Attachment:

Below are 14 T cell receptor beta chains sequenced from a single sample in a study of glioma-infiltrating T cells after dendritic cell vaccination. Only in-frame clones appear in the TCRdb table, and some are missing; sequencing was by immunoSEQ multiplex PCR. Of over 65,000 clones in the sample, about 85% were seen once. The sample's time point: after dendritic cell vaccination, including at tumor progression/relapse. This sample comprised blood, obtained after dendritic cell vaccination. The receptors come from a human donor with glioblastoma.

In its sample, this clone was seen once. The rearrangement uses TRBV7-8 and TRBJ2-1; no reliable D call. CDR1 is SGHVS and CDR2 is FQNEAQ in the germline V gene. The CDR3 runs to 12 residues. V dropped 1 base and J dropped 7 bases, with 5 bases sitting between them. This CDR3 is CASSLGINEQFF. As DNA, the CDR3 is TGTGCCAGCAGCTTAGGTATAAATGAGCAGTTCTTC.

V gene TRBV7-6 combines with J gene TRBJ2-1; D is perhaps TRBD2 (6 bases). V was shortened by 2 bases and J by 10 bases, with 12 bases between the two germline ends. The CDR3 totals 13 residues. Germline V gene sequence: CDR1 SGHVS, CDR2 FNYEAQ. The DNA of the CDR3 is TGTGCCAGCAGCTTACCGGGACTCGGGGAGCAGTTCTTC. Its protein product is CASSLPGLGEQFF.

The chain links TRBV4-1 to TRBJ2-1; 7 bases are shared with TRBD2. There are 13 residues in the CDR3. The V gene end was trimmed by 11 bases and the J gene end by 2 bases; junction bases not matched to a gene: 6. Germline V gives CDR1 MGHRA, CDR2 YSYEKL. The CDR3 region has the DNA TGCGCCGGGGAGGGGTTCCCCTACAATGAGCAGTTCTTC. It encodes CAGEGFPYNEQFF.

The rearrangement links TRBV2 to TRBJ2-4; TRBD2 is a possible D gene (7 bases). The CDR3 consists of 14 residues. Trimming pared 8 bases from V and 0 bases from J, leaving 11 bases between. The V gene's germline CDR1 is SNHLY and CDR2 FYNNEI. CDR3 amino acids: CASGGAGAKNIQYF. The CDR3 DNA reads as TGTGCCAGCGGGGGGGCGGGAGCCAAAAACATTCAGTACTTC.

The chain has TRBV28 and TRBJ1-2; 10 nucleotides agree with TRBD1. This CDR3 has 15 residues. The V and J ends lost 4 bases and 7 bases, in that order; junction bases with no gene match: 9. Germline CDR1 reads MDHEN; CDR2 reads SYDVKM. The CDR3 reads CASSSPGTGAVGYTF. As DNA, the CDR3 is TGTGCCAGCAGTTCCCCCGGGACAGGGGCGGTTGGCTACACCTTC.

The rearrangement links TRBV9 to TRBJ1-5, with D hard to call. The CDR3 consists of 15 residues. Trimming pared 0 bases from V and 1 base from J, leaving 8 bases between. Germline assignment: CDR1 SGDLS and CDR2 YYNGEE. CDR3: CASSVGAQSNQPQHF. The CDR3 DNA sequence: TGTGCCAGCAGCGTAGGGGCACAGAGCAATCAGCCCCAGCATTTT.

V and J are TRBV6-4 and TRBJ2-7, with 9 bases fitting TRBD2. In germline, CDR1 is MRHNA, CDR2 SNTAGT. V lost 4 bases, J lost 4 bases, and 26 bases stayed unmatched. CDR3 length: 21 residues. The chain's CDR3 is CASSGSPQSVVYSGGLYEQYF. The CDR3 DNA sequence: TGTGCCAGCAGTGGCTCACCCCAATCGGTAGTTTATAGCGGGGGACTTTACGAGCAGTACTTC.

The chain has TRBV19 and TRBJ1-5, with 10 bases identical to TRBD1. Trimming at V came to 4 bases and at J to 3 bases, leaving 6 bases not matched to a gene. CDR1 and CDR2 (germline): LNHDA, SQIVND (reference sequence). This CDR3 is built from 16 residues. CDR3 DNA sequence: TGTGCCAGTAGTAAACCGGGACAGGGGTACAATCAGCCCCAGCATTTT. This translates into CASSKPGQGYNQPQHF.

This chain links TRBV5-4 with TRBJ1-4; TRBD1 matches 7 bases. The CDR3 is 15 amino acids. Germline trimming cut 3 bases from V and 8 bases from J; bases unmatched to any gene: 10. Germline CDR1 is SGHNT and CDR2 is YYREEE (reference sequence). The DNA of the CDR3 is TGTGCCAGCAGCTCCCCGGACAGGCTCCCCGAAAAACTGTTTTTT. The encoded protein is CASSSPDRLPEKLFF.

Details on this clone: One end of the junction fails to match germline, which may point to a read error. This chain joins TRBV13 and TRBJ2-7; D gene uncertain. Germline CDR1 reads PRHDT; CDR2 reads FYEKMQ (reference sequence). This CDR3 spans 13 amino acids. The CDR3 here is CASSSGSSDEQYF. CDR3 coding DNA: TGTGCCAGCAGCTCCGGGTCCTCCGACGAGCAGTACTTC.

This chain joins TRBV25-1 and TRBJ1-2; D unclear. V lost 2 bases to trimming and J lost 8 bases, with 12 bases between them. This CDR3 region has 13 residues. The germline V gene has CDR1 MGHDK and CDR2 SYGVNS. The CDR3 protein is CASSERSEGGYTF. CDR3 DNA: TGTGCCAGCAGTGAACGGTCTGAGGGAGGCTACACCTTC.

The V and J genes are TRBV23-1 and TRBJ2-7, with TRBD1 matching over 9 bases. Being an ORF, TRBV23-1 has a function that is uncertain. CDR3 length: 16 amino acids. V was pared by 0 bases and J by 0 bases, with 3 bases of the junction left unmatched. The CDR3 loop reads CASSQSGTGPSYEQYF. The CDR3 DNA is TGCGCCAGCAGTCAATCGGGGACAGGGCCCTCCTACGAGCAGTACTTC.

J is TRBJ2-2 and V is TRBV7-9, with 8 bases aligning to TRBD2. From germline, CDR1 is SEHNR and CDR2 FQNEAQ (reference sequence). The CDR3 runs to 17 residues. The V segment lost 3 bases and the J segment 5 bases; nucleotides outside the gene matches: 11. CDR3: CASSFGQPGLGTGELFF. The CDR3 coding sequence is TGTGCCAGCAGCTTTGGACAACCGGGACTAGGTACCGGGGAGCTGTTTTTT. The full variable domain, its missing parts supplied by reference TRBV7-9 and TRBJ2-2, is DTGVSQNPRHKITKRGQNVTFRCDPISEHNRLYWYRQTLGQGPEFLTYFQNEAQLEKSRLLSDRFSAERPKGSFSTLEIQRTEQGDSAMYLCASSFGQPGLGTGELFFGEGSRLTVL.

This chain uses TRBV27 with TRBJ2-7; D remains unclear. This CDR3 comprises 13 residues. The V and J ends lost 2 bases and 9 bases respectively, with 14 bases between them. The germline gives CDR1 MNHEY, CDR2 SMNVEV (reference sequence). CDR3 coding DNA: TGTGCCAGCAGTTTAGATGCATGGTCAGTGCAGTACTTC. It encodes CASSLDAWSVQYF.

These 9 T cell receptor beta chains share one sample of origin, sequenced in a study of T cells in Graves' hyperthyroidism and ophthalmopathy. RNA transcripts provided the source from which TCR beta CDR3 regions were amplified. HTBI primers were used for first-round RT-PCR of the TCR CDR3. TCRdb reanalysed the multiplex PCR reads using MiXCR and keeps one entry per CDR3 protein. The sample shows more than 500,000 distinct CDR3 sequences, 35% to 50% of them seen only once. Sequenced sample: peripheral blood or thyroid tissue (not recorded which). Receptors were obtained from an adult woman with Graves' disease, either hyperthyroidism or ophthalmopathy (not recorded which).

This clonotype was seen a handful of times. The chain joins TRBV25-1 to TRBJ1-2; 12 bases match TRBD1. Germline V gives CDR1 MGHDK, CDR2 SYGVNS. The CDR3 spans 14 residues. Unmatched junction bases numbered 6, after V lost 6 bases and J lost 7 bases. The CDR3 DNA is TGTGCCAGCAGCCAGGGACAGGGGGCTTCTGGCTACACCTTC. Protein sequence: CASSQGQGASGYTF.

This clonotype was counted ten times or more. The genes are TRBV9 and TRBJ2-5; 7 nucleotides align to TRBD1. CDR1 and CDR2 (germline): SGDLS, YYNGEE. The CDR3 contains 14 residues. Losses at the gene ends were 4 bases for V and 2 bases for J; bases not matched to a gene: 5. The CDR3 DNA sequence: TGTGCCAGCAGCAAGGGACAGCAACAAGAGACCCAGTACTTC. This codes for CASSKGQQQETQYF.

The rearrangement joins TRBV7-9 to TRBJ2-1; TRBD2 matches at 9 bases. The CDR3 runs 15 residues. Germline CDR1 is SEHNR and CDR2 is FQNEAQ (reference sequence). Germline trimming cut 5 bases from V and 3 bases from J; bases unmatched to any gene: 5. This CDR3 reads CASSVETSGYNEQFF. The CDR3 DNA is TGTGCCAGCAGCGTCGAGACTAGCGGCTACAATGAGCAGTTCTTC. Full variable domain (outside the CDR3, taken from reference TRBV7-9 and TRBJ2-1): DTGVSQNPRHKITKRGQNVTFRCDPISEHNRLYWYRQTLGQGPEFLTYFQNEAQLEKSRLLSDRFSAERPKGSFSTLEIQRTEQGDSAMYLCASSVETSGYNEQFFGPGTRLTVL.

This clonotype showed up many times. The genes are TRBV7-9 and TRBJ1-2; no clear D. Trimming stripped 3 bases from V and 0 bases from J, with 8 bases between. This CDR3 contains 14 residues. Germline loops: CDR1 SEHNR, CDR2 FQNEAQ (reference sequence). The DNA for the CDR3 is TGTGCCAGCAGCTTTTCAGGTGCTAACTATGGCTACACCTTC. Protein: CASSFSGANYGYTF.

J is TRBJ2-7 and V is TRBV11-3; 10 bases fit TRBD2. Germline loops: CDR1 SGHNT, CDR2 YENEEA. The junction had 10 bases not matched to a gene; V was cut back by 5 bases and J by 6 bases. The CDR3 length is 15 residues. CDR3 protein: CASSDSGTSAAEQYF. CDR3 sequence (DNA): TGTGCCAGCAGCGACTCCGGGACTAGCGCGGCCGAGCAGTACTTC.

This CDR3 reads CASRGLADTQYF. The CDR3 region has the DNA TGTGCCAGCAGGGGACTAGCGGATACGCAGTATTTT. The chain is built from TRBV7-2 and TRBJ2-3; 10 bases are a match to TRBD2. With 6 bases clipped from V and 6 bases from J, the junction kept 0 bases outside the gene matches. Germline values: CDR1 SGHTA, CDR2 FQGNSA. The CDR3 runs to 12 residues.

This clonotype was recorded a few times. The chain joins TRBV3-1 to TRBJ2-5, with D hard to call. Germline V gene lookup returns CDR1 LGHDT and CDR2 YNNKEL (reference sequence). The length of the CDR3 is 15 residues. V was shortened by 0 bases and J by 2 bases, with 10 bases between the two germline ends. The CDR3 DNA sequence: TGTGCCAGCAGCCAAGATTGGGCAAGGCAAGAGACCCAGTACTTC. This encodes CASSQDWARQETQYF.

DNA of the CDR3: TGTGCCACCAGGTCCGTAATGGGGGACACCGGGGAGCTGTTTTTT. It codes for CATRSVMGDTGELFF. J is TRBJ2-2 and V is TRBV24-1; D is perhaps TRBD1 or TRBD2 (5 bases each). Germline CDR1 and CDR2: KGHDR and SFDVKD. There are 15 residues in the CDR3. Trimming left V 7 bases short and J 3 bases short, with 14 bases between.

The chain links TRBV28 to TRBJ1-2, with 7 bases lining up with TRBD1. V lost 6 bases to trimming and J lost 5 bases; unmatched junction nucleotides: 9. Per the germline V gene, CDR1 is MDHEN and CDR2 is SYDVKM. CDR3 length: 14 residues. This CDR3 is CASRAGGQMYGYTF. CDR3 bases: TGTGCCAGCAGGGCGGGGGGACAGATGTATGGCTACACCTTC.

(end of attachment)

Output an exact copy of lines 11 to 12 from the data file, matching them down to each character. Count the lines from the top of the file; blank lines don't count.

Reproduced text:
Details on this clone: One end of the junction fails to match germline, which may point to a read error. This chain joins TRBV13 and TRBJ2-7; D gene uncertain. Germline CDR1 reads PRHDT; CDR2 reads FYEKMQ (reference sequence). This CDR3 spans 13 amino acids. The CDR3 here is CASSSGSSDEQYF. CDR3 coding DNA: TGTGCCAGCAGCTCCGGGTCCTCCGACGAGCAGTACTTC.

This chain joins TRBV25-1 and TRBJ1-2; D unclear. V lost 2 bases to trimming and J lost 8 bases, with 12 bases between them. This CDR3 region has 13 residues. The germline V gene has CDR1 MGHDK and CDR2 SYGVNS. The CDR3 protein is CASSERSEGGYTF. CDR3 DNA: TGTGCCAGCAGTGAACGGTCTGAGGGAGGCTACACCTTC.